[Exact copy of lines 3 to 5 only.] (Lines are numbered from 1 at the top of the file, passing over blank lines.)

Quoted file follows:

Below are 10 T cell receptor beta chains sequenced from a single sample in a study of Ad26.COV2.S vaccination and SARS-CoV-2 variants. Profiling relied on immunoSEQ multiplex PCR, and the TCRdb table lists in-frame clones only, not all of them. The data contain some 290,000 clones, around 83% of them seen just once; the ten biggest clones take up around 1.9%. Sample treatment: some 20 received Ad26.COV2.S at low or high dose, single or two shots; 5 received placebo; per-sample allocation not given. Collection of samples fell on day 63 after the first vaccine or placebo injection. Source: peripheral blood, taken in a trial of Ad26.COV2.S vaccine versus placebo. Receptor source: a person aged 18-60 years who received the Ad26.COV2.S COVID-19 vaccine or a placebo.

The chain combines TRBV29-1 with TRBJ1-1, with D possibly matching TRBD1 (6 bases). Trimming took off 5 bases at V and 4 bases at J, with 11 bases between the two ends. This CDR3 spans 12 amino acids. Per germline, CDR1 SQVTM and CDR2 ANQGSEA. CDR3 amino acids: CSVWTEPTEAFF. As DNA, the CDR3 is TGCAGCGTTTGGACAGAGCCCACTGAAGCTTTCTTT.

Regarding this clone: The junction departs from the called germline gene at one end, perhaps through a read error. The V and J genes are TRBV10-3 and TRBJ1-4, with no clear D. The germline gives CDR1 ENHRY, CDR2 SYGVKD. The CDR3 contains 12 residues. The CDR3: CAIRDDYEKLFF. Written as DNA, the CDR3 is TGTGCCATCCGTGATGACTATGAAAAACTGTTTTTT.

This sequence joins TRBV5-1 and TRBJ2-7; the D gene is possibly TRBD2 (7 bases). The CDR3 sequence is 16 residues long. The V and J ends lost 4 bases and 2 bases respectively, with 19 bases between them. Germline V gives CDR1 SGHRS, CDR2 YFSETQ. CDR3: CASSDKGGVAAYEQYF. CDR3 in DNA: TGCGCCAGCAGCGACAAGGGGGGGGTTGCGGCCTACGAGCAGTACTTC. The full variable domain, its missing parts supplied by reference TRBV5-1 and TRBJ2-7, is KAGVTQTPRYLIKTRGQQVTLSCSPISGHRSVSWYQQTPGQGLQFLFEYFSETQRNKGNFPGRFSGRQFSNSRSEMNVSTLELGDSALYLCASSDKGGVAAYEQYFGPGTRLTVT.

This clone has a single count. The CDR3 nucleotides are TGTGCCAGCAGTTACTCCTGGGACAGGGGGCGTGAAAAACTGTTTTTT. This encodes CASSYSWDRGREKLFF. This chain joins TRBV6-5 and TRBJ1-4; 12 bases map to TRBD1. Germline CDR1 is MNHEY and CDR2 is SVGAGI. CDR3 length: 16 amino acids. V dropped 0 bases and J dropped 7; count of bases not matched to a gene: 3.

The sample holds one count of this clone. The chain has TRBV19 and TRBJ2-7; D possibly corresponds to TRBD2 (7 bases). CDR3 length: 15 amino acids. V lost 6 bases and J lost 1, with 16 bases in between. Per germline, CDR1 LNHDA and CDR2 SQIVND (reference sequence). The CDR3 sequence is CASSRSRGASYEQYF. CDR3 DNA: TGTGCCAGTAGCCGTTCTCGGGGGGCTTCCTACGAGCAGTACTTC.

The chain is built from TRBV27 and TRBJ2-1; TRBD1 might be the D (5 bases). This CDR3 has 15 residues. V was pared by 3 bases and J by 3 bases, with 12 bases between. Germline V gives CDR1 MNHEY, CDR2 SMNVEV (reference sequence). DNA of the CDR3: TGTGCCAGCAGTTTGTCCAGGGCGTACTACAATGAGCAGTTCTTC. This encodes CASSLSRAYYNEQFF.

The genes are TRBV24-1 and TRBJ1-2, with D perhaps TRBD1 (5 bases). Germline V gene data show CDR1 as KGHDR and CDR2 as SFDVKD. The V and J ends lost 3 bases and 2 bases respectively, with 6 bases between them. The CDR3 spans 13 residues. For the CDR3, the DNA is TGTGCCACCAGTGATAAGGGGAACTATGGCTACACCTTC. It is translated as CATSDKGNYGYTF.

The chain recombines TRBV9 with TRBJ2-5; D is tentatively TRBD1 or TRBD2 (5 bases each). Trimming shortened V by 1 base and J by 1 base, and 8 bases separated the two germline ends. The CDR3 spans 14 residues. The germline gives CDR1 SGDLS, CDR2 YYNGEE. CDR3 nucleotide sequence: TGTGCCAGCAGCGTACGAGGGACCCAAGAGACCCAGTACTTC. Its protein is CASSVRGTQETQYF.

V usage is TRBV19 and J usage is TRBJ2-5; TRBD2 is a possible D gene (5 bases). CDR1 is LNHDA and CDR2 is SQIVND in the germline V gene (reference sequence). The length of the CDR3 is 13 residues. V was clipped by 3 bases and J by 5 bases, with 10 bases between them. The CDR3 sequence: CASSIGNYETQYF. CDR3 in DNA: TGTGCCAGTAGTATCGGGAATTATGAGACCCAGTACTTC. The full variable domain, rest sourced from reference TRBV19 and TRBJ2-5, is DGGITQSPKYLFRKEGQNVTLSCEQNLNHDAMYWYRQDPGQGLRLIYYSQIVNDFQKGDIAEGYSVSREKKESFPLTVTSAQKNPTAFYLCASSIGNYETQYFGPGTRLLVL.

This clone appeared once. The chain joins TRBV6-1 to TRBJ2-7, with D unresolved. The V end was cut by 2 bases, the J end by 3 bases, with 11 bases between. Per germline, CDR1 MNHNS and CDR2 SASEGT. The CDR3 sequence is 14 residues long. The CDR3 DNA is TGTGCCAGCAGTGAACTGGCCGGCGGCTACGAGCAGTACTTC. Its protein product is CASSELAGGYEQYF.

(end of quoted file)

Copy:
Regarding this clone: The junction departs from the called germline gene at one end, perhaps through a read error. The V and J genes are TRBV10-3 and TRBJ1-4, with no clear D. The germline gives CDR1 ENHRY, CDR2 SYGVKD. The CDR3 contains 12 residues. The CDR3: CAIRDDYEKLFF. Written as DNA, the CDR3 is TGTGCCATCCGTGATGACTATGAAAAACTGTTTTTT.

This sequence joins TRBV5-1 and TRBJ2-7; the D gene is possibly TRBD2 (7 bases). The CDR3 sequence is 16 residues long. The V and J ends lost 4 bases and 2 bases respectively, with 19 bases between them. Germline V gives CDR1 SGHRS, CDR2 YFSETQ. CDR3: CASSDKGGVAAYEQYF. CDR3 in DNA: TGCGCCAGCAGCGACAAGGGGGGGGTTGCGGCCTACGAGCAGTACTTC. The full variable domain, its missing parts supplied by reference TRBV5-1 and TRBJ2-7, is KAGVTQTPRYLIKTRGQQVTLSCSPISGHRSVSWYQQTPGQGLQFLFEYFSETQRNKGNFPGRFSGRQFSNSRSEMNVSTLELGDSALYLCASSDKGGVAAYEQYFGPGTRLTVT.

This clone has a single count. The CDR3 nucleotides are TGTGCCAGCAGTTACTCCTGGGACAGGGGGCGTGAAAAACTGTTTTTT. This encodes CASSYSWDRGREKLFF. This chain joins TRBV6-5 and TRBJ1-4; 12 bases map to TRBD1. Germline CDR1 is MNHEY and CDR2 is SVGAGI. CDR3 length: 16 amino acids. V dropped 0 bases and J dropped 7; count of bases not matched to a gene: 3.